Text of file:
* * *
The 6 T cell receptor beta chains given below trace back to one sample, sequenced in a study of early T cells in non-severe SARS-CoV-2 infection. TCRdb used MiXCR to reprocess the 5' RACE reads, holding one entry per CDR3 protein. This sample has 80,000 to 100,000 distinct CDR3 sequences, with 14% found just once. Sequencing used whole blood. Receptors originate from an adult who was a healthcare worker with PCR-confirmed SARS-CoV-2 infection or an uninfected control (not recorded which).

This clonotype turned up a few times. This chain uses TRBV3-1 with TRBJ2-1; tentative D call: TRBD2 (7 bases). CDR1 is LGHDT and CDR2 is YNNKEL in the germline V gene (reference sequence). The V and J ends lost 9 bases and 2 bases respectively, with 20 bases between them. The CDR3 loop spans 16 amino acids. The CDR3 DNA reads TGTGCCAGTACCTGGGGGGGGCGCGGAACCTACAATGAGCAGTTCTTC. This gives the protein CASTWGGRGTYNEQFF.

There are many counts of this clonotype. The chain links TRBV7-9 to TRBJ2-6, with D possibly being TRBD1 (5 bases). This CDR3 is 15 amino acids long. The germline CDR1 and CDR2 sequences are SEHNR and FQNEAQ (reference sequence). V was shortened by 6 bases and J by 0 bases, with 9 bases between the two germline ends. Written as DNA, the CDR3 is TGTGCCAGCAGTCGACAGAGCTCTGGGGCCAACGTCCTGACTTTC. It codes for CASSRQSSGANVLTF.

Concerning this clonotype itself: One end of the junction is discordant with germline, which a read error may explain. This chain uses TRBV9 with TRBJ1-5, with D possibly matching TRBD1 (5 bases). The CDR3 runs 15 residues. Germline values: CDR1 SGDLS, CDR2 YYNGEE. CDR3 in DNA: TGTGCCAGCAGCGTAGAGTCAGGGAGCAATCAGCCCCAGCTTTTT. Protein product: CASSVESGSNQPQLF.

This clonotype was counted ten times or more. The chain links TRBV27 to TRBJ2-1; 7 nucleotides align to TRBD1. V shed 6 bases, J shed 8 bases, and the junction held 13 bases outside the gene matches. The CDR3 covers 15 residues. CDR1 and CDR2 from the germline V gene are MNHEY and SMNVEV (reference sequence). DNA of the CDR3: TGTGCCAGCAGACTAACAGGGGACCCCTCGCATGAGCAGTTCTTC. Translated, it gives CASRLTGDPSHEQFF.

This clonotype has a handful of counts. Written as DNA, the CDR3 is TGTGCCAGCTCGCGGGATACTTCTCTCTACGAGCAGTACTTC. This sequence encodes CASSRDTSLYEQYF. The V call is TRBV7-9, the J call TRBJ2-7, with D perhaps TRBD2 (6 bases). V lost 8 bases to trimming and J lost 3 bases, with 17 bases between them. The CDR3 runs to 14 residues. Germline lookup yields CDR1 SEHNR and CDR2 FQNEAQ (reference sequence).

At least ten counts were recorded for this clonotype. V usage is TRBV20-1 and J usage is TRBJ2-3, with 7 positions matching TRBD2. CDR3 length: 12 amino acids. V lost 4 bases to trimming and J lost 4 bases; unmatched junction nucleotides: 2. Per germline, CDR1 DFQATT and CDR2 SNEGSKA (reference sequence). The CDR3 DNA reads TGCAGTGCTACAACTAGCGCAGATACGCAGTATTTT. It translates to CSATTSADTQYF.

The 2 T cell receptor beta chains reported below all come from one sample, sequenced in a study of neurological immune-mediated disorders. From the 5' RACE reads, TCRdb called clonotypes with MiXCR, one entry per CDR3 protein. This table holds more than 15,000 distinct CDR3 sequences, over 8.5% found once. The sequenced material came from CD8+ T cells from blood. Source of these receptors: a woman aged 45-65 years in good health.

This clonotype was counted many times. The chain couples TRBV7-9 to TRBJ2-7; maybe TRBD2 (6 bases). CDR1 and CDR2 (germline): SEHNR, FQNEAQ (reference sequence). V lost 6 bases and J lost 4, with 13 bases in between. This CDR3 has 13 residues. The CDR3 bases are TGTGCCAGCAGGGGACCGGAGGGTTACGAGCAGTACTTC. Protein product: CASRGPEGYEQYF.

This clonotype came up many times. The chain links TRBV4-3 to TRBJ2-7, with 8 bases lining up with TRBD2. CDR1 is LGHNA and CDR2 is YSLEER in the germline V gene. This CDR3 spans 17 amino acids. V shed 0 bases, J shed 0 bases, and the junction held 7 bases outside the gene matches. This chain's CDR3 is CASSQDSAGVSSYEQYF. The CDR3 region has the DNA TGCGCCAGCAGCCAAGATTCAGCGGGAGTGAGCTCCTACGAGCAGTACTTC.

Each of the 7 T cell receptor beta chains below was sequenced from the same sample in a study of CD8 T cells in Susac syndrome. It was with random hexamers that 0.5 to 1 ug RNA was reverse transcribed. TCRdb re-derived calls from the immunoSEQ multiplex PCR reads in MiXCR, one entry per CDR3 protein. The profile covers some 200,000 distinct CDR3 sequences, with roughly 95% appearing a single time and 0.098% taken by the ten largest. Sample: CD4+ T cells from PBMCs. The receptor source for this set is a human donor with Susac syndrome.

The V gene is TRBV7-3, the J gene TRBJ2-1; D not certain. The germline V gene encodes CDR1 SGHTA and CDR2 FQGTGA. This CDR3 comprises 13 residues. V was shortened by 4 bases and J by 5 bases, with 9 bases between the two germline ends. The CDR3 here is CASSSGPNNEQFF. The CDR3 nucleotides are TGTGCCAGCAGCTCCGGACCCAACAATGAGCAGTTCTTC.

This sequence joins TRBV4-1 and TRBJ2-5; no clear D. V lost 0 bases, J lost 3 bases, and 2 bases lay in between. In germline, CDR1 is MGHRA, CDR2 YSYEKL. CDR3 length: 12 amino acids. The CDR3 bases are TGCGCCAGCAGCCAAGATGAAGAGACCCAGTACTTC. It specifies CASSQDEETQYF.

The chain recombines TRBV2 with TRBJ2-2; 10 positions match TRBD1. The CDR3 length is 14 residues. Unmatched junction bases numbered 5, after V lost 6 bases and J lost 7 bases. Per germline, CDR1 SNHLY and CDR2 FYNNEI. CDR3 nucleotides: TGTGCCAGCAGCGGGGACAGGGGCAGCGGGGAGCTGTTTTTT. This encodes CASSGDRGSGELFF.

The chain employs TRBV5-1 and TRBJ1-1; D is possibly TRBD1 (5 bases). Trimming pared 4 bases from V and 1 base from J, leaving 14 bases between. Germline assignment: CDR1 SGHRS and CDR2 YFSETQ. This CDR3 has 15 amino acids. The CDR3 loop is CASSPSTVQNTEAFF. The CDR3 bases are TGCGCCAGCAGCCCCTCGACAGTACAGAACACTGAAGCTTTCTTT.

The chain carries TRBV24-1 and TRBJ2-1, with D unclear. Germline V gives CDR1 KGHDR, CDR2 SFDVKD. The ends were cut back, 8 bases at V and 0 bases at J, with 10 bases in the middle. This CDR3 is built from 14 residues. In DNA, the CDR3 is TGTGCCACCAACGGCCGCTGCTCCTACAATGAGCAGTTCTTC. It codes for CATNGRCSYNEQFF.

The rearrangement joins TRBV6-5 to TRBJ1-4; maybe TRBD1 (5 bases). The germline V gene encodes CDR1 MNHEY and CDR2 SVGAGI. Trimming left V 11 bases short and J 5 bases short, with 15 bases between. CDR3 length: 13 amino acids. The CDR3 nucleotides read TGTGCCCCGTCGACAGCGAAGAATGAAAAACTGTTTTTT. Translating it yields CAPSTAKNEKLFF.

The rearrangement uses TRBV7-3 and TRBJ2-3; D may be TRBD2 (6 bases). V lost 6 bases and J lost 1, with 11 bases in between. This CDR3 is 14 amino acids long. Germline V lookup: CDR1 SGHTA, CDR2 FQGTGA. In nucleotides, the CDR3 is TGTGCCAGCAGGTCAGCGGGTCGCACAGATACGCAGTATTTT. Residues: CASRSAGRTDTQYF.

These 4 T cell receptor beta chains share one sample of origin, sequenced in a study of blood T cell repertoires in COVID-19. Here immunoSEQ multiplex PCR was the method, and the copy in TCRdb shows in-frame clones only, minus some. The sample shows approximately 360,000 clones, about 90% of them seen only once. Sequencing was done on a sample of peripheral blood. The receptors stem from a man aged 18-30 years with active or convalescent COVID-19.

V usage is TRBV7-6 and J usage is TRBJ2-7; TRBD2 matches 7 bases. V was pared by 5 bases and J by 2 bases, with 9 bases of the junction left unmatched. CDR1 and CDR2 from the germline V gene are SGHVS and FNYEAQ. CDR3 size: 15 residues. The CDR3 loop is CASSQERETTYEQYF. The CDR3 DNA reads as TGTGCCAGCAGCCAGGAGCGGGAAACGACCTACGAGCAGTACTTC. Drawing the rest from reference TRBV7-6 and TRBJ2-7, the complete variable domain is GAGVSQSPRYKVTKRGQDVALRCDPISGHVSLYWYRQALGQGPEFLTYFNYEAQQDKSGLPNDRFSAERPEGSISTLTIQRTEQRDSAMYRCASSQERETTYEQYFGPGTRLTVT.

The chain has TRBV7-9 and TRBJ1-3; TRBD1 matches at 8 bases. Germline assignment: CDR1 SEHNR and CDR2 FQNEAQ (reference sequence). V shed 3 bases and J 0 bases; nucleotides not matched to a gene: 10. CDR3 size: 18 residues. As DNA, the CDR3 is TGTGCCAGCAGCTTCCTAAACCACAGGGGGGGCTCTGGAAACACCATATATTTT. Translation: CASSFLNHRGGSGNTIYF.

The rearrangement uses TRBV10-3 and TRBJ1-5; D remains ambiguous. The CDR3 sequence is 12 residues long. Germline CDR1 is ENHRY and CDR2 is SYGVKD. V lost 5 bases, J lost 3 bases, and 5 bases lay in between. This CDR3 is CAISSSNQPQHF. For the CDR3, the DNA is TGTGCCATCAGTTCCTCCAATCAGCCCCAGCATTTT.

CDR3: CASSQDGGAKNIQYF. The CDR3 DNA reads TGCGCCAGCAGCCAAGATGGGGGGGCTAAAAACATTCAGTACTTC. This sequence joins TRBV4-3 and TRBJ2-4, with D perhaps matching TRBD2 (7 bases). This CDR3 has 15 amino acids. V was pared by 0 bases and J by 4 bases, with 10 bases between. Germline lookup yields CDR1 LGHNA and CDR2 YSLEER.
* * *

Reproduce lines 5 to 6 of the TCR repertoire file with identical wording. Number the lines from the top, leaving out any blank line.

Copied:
This clonotype was counted ten times or more. The chain links TRBV27 to TRBJ2-1; 7 nucleotides align to TRBD1. V shed 6 bases, J shed 8 bases, and the junction held 13 bases outside the gene matches. The CDR3 covers 15 residues. CDR1 and CDR2 from the germline V gene are MNHEY and SMNVEV (reference sequence). DNA of the CDR3: TGTGCCAGCAGACTAACAGGGGACCCCTCGCATGAGCAGTTCTTC. Translated, it gives CASRLTGDPSHEQFF.

This clonotype has a handful of counts. Written as DNA, the CDR3 is TGTGCCAGCTCGCGGGATACTTCTCTCTACGAGCAGTACTTC. This sequence encodes CASSRDTSLYEQYF. The V call is TRBV7-9, the J call TRBJ2-7, with D perhaps TRBD2 (6 bases). V lost 8 bases to trimming and J lost 3 bases, with 17 bases between them. The CDR3 runs to 14 residues. Germline lookup yields CDR1 SEHNR and CDR2 FQNEAQ (reference sequence).